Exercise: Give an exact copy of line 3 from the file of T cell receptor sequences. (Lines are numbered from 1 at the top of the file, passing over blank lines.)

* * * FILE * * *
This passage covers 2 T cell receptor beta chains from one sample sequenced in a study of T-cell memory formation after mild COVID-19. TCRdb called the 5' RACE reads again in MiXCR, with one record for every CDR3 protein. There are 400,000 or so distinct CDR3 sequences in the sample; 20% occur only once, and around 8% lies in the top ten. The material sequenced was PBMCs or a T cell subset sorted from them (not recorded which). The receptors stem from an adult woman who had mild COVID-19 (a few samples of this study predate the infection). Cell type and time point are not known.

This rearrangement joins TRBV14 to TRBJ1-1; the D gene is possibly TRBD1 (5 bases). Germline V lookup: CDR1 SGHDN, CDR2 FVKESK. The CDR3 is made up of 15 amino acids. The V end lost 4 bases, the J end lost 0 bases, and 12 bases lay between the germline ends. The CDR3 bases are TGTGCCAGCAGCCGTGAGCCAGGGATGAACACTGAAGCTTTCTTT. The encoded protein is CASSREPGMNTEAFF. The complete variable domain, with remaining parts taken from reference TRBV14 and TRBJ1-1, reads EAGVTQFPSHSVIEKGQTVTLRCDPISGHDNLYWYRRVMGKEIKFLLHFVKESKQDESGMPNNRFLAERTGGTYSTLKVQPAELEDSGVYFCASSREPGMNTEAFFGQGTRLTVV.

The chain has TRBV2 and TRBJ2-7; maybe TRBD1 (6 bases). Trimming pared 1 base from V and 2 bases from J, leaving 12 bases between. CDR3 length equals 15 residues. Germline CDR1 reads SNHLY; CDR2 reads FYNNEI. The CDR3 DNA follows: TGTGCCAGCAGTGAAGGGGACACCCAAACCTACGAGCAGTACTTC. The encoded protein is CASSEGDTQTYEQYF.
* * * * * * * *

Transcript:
The chain has TRBV2 and TRBJ2-7; maybe TRBD1 (6 bases). Trimming pared 1 base from V and 2 bases from J, leaving 12 bases between. CDR3 length equals 15 residues. Germline CDR1 reads SNHLY; CDR2 reads FYNNEI. The CDR3 DNA follows: TGTGCCAGCAGTGAAGGGGACACCCAAACCTACGAGCAGTACTTC. The encoded protein is CASSEGDTQTYEQYF.